When the Navy took to the Air

The Experimental Seaplane Stations of the Royal Naval Air Service

Philip MacDougall

The untold story of the Royal Navy's experimental flying stations created in the First World War to perfect the aeroplane as a weapon of war. In establishing a number of advanced experimental units, the envelope of flight was pushed to the extreme, resulting in futuristic weapons, advanced aircraft and new approaches to gaining aerial victory.
Date Published :
June 2017
Publisher :
Fonthill Media
Language:
English
Illustration :
black and white photographs
Format Available    QuantityPrice
Paperback
ISBN : 9781781555729
Pages : 176
Dimensions : 9.25 X 6.15 inches
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+
In stock
$28.95

Overview
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Up to and during the First World War, the Royal Navy was at the forefront of developments in aviation: concerned not just with the use of military aircraft to defend the fleet, but also securing the homeland against Zeppelin raiders and undertaking tactical air strikes into enemy territory. With the airplane a totally new and revolutionary weapon, the work of several experimental airfields and seaplane stations became crucial to the success of these operations. Taking the lead role were Felixstowe and the Isle of Grain, where work on the development of new aircraft and aerial weapons was handled, alongside groundbreaking advances in navigational systems, air-to-ground radio communication, and deck-board ship landings. These two air stations (as well as others with a more minor role) witnessed a huge scale of expenditure and the assembly of an elite group of experts and hotshot pilots who, in pushing the envelope to the extreme, sometimes sacrificed their own lives. The work of these experimental stations has been more or less forgotten, a result of the Royal Naval Air Service having been subsumed into the Royal Air Force, and the subsequent emphasis on the airplane as a weapon of land warfare. In this First World War anniversary period, it is a story that needs telling.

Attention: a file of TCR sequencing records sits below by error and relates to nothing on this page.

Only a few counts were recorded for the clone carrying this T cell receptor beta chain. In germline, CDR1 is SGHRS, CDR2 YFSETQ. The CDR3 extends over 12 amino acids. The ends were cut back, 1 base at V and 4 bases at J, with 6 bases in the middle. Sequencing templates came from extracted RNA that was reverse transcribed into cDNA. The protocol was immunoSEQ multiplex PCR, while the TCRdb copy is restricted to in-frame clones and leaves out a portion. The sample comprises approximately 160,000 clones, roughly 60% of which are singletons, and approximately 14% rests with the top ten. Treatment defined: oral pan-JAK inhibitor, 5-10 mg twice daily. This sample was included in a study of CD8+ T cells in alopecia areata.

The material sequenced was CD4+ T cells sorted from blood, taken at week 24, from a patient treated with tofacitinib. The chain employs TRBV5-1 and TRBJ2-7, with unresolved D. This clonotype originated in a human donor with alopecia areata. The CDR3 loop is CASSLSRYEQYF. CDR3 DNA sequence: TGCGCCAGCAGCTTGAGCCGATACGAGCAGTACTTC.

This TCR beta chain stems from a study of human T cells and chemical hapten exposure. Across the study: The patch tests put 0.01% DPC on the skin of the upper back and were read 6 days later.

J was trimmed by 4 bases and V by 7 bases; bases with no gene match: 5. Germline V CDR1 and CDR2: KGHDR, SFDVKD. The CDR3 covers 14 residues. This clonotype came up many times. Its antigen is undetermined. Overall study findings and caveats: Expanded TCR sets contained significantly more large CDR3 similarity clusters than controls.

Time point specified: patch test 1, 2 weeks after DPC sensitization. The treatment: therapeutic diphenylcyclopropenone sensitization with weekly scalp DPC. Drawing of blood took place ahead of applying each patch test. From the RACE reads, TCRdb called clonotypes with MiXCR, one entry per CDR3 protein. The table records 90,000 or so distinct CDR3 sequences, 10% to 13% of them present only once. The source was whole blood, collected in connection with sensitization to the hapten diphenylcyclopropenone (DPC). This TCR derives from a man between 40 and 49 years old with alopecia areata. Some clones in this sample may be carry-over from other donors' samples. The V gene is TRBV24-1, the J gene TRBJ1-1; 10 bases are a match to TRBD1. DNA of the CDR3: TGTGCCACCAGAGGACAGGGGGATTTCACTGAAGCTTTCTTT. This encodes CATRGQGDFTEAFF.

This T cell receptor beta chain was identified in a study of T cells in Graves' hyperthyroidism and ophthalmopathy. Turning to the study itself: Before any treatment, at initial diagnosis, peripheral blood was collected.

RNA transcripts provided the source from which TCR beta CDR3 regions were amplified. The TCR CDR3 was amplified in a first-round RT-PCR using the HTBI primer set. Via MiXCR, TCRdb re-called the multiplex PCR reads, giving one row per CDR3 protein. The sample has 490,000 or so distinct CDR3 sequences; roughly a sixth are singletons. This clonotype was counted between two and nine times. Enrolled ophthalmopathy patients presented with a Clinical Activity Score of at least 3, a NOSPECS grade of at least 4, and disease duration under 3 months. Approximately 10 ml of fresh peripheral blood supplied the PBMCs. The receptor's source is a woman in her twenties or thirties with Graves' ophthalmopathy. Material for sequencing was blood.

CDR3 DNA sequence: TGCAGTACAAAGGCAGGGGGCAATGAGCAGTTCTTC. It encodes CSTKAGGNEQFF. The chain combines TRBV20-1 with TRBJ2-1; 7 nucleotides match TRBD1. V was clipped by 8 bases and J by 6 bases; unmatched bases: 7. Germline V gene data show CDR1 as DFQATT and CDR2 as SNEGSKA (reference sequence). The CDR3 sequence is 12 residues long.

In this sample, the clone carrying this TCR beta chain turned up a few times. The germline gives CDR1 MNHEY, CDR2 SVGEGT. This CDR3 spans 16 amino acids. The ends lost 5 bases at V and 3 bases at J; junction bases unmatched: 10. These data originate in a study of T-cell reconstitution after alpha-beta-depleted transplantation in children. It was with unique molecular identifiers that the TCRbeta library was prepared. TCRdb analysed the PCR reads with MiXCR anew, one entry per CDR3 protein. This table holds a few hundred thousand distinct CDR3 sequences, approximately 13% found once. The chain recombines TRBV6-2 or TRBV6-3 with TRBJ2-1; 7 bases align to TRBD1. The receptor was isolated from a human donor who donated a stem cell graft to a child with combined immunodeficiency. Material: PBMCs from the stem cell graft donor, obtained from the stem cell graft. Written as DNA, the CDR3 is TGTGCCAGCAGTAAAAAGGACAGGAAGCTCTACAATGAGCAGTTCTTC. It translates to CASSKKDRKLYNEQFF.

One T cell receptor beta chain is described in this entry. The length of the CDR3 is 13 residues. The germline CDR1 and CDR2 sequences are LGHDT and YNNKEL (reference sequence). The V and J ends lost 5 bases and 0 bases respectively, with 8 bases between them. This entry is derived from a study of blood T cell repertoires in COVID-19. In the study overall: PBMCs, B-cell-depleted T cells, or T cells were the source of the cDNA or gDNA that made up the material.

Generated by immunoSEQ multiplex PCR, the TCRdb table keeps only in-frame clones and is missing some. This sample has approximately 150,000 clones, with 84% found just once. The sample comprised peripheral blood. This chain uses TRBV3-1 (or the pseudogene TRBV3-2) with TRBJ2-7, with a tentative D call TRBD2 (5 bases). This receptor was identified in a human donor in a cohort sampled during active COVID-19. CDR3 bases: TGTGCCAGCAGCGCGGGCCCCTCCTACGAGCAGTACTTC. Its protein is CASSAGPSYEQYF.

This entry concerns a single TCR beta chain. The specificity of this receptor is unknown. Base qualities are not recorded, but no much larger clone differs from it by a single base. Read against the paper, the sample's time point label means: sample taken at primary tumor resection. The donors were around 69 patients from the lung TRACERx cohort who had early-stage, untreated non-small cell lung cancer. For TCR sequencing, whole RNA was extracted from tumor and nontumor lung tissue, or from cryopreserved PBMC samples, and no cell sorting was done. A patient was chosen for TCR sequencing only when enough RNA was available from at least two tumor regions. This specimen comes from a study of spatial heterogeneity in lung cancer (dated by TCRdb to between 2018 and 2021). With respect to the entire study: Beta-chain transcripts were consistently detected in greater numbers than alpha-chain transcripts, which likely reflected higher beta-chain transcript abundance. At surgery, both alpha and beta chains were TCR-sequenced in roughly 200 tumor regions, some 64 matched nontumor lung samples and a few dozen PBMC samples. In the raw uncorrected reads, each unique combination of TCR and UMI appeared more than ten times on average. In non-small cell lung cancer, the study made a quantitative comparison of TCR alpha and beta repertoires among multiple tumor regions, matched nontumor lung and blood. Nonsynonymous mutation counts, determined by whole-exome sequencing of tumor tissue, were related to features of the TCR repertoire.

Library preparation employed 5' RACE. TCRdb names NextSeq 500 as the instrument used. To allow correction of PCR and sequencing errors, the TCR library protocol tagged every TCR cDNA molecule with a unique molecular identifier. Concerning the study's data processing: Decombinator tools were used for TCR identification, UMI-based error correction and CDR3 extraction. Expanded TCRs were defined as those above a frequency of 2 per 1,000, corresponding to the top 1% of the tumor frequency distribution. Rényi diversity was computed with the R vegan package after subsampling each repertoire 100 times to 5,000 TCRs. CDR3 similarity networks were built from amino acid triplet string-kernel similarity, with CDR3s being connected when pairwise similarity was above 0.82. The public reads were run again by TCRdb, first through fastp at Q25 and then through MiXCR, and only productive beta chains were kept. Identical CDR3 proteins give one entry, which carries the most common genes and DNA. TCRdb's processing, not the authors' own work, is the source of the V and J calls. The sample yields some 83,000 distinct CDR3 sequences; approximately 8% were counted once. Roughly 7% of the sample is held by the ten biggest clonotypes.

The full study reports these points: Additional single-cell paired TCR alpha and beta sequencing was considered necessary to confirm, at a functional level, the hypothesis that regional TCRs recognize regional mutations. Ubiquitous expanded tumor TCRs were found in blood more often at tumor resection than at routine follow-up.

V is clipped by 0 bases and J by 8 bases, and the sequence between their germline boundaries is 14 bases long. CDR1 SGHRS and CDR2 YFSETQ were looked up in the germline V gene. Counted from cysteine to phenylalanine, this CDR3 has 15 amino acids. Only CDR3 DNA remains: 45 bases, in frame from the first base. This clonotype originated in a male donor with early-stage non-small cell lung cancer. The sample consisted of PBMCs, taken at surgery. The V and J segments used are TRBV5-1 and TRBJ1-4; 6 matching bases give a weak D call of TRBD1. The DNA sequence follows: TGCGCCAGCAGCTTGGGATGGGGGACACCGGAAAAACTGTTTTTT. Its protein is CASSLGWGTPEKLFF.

About The Author
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A graduate of the University of Lancaster and former lecturer at the University of Kent, Philip MacDougall has written extensively on the theme of nations preparing for war, delving into inter-war aviation records, looking at various air wars and how different nations interpreted the tactical lessons resulting from those conflicts. MacDougall has edited Kent Airfields in the Battle of Britain (Meresborough Books) and has written many articles and books on military aviation as well as naval support facilities.

REVIEWS
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"This is a fascinating account of the formative years of flying, when the aeroplane was being developed into what was potentially a war-winning weapon."

- Aeroplane Monthly

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